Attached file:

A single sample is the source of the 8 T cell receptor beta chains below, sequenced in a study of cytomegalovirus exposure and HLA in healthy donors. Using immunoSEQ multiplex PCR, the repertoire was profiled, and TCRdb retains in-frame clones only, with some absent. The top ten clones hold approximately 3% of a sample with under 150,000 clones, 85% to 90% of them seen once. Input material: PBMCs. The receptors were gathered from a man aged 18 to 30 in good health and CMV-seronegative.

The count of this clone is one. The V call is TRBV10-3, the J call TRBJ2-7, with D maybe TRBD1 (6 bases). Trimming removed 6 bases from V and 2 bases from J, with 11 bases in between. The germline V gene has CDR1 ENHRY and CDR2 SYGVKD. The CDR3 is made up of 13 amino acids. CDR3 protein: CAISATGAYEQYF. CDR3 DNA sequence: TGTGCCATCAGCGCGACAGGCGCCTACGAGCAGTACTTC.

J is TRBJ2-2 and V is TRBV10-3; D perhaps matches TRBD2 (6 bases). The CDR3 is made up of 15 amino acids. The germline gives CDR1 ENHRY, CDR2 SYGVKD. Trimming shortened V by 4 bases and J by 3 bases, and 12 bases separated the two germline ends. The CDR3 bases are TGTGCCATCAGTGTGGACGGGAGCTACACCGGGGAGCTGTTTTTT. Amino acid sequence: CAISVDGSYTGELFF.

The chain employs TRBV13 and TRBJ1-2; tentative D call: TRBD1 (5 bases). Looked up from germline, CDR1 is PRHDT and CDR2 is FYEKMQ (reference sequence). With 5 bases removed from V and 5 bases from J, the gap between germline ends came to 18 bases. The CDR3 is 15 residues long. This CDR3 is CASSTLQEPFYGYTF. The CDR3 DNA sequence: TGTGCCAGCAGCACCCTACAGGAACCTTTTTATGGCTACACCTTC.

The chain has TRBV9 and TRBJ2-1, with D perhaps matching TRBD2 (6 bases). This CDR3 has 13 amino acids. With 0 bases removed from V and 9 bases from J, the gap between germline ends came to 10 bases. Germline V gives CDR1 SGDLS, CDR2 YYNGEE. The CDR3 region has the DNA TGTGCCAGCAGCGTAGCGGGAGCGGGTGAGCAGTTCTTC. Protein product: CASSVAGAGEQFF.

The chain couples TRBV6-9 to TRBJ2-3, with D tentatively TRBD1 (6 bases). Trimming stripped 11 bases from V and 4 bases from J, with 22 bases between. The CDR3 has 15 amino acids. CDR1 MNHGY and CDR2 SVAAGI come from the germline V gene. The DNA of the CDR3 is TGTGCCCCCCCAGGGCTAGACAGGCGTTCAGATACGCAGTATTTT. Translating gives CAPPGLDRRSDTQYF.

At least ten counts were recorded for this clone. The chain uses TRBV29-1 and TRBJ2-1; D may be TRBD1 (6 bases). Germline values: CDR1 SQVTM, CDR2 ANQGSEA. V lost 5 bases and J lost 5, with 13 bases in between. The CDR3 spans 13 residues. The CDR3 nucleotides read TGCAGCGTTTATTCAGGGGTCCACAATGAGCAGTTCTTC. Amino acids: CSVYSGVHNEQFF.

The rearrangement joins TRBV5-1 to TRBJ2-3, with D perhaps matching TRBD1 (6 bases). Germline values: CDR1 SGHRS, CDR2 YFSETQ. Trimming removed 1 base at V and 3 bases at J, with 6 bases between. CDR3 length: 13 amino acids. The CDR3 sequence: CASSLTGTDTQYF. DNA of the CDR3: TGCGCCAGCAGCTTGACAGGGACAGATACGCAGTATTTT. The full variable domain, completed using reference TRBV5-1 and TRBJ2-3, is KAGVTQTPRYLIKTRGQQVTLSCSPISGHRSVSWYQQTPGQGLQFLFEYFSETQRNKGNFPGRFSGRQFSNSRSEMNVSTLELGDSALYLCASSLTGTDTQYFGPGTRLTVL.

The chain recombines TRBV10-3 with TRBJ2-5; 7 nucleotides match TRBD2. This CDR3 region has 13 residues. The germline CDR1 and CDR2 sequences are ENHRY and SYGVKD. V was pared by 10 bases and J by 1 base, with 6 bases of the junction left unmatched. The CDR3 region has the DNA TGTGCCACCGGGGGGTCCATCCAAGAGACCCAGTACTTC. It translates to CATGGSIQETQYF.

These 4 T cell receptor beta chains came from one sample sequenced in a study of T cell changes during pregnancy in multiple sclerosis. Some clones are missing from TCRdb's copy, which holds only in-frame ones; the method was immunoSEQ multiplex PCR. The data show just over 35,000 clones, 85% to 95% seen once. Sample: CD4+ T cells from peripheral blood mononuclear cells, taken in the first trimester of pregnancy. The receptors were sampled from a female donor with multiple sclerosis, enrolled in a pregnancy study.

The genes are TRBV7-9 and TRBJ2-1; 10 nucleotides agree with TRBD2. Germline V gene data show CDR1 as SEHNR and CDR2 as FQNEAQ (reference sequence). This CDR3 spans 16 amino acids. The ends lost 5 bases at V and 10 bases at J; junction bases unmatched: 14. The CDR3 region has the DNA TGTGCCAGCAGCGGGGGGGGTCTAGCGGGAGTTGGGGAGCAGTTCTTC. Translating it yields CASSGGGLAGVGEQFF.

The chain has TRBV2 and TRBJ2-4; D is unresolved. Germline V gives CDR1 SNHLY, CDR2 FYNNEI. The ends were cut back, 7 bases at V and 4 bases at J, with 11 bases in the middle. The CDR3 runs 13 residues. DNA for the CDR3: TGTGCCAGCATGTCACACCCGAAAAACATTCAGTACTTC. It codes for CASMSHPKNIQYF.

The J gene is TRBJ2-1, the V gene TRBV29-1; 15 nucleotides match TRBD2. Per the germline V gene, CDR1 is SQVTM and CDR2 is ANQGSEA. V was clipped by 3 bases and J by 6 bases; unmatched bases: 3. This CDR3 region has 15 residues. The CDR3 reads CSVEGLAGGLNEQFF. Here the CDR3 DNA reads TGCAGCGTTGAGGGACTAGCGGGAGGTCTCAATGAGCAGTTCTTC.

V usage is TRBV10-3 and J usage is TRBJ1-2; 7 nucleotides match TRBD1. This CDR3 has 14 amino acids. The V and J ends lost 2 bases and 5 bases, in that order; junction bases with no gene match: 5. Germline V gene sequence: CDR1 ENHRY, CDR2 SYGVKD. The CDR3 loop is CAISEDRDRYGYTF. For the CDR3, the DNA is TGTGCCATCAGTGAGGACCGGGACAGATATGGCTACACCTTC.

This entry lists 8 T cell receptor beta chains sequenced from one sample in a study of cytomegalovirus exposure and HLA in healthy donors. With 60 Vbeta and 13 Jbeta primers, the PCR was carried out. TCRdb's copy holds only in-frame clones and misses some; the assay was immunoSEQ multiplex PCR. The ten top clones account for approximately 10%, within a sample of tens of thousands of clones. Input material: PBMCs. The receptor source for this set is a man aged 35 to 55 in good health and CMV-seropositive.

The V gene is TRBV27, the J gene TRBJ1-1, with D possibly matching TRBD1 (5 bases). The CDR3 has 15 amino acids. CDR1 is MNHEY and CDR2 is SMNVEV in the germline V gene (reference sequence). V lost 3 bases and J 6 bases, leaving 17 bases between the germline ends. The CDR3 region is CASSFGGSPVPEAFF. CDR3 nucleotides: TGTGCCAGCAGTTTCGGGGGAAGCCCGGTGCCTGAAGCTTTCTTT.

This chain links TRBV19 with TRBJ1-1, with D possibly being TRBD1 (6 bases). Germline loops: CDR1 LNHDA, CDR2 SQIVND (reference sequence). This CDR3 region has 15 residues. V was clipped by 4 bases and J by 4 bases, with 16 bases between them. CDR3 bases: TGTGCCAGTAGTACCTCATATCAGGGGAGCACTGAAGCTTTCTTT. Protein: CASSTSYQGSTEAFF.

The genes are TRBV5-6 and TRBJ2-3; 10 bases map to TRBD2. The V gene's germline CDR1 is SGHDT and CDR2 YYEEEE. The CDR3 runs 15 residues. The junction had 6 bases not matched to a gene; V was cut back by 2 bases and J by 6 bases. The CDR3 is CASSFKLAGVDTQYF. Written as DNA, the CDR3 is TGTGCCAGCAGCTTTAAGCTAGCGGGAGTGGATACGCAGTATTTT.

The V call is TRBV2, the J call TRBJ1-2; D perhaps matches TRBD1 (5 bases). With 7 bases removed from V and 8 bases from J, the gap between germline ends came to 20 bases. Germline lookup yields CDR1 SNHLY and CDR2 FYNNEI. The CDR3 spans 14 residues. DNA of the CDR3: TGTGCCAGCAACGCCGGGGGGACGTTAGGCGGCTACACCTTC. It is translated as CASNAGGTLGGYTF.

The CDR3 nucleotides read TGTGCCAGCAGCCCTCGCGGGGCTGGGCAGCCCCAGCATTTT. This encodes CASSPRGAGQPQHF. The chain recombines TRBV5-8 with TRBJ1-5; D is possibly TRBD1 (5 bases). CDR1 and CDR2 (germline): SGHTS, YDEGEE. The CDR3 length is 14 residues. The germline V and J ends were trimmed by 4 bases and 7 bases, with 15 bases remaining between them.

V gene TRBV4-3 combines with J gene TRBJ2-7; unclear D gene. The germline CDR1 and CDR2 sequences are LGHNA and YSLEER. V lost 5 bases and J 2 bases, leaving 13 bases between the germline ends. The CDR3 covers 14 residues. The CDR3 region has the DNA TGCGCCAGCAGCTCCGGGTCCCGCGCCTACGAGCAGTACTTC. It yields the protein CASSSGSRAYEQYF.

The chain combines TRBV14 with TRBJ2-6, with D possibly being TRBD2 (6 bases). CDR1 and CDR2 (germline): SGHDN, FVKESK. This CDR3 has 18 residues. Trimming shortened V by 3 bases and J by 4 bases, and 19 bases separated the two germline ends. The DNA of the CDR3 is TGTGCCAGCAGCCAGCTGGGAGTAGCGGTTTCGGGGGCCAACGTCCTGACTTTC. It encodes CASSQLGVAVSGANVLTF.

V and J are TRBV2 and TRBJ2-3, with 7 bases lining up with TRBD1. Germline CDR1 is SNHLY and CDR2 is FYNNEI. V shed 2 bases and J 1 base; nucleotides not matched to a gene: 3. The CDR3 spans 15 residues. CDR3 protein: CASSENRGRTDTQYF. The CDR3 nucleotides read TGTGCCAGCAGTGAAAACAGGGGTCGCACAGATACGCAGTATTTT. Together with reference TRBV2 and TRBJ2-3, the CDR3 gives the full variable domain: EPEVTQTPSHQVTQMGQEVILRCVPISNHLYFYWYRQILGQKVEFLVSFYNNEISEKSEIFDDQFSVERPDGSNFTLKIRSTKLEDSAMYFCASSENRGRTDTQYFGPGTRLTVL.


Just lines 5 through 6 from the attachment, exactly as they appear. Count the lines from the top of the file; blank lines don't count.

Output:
The chain has TRBV9 and TRBJ2-1, with D perhaps matching TRBD2 (6 bases). This CDR3 has 13 amino acids. With 0 bases removed from V and 9 bases from J, the gap between germline ends came to 10 bases. Germline V gives CDR1 SGDLS, CDR2 YYNGEE. The CDR3 region has the DNA TGTGCCAGCAGCGTAGCGGGAGCGGGTGAGCAGTTCTTC. Protein product: CASSVAGAGEQFF.

The chain couples TRBV6-9 to TRBJ2-3, with D tentatively TRBD1 (6 bases). Trimming stripped 11 bases from V and 4 bases from J, with 22 bases between. The CDR3 has 15 amino acids. CDR1 MNHGY and CDR2 SVAAGI come from the germline V gene. The DNA of the CDR3 is TGTGCCCCCCCAGGGCTAGACAGGCGTTCAGATACGCAGTATTTT. Translating gives CAPPGLDRRSDTQYF.